If you were dismayed to discover that in Microsoft Office 2010 all the menus you’d memorized were gone, you are not alone.  And if you also miss having the ability to add custom buttons to your toolbar, I understand and feel your pain.  But, all is not lost.  This post will show you how to build a Quick Access Toolbar in Microsoft Word 2010.  The same techniques work in Microsoft Excel, and can even be used to put buried options easily within reach in Microsoft Access.  But let’s start with Microsoft Word.

The first thing you need to do is open Word and go to the File Ribbon (Click the File tab).  You do not need to have a document open to do this.  Go to Options and choose Quick Access Toolbar.

File_Tab_Options

The first thing you’ll want to do, is override the default placement of the Quick Access Toolbar above the Ribbon.  Leaving the toolbar there makes it difficult to see (it almost hides) and difficult to get to (the Ribbon is in the way).  Unless you intend to hide the ribbon entirely, simply click “Show the Quick Access Toolbar below the Ribbon”.  A checkmark will appear next to the statement.  Click “OK” to save (to apply the change).

 

Move Quick access Toolbar Below Ribbon

Next, after again going to File → Options → Quick Access Toolbar to re-open the dialogue, in the Choose Commands From section,  use the pull-down menu to select, All Commands.  This will give you a very long alphabetical list of all Word commands.  The list is long, but it’s the easiest way to find the commands you want to place on your toolbar.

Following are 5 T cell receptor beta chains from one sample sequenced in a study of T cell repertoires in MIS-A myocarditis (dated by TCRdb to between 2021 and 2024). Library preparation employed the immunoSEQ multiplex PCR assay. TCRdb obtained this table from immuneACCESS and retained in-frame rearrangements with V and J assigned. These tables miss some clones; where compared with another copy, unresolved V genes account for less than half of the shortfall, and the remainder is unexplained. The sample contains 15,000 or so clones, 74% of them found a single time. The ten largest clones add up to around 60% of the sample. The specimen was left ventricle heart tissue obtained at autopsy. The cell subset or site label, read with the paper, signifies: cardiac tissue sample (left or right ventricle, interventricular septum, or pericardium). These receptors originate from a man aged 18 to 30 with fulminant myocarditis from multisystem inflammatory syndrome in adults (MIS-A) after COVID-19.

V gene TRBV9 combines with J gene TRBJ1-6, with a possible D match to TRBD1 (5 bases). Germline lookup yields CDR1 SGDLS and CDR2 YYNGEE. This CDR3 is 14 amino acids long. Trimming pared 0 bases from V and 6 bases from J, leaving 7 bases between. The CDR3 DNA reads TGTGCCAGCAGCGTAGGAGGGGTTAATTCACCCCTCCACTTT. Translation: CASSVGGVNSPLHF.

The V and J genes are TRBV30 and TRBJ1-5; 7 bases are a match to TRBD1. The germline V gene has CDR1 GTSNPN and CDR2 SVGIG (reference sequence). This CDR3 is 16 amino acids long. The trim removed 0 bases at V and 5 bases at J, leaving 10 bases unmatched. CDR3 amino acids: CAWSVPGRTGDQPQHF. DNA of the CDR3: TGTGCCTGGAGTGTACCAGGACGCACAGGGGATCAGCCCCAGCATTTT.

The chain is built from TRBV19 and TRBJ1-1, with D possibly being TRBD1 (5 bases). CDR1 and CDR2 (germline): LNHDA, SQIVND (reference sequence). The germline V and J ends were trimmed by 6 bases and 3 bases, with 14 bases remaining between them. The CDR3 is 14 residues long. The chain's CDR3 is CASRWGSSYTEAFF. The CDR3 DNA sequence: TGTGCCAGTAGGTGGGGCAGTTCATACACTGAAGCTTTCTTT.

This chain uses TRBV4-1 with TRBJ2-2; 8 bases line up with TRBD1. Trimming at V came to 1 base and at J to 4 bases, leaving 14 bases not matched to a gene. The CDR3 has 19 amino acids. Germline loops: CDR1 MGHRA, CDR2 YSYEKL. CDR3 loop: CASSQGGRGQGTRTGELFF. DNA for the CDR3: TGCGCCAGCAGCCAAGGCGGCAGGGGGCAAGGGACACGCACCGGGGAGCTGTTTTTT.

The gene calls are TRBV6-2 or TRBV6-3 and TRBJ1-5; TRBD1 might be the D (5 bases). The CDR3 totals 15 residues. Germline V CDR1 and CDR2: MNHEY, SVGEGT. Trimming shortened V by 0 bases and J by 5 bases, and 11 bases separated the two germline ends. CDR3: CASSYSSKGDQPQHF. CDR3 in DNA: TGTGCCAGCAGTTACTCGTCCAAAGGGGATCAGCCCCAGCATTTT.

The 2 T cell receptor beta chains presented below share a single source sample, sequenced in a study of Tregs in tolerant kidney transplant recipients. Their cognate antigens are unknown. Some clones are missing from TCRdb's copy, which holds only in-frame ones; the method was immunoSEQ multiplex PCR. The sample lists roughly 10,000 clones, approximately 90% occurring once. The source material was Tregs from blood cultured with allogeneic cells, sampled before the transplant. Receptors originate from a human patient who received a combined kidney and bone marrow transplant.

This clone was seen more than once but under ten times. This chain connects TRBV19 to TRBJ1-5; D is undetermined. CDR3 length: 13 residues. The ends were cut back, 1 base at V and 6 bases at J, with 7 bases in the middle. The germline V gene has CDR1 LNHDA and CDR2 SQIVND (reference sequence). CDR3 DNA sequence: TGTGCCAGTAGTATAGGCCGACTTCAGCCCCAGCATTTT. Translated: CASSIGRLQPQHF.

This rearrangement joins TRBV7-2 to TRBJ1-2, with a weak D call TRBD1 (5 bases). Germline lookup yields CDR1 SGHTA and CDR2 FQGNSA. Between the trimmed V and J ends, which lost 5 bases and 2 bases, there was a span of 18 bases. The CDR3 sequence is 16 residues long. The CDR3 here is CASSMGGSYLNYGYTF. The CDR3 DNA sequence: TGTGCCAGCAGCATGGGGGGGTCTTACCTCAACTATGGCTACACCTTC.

Choose All Commands

Next, decide what commands you want on your toolbar.  I suggest commands that not only you use frequently but that are buried in obscure places – making them difficult to get to.  I’ll talk more about commands you might want to add, later.  The illustration below shows how to add the Insert Hyperlink Command.  Simply click the command in the command list on the left, click ADD, then click OK.  Several commands can be added, to build your custom Quick Access Toolbar.  The up and down arrows actually control where the commands are on the toolbar from left to right.  So, in the illustration below, Open is to the left, followed by Save, followed by Save As, and so on to the right.  When done, click OK to save all your changes.

Adding Insert Hyperlink

 

And there you have it – a custom toolbar, containing your most used commands, and/or commands that can be difficult to find or get to in Word 2010.  Here is an example of how the Quick Access Toolbar looks (highlighted in yellow – additional commands can be reached by click the arrows circles in red).

Toolbar

 

Items that it can be handy to include:

  • Save As – The new Word really buries this one.  If, like me, you often re-name files right in Word, so you can keep a previous version intact – this is a must-have.  I always had a custom button for it in older versions of Word.
  • Insert Symbol – Why going poking around the insert page, trying to find this?  Especially when you need it in the middle of document to correctly spell a name that uses accent marks of some sort?  The Omega Sign is used for the Insert Symbol button – and besides letters with accent marks, it allows using the degree symbol (as in degrees Fahrenheit), copyright, registered trademark, and trademark symbols, arrows – to delineate steps or directions, etc.
  • Table shortcuts – I often work with tables, and I actually got used to using the shortcut buttons in Excel.  When I began to need to update and edit tables in Word I found having the shortcuts accessible helped tremendously.  I realize it may be hard to see, but the ones on the toolbar allow the insertion and deletion of rows and columns.

However, the point is to add to the Quick Access Toolbar commands you use constantly.  And secondly, to add useful commands that are difficult to locate on the ribbons or that are buried in second and third level dialogues.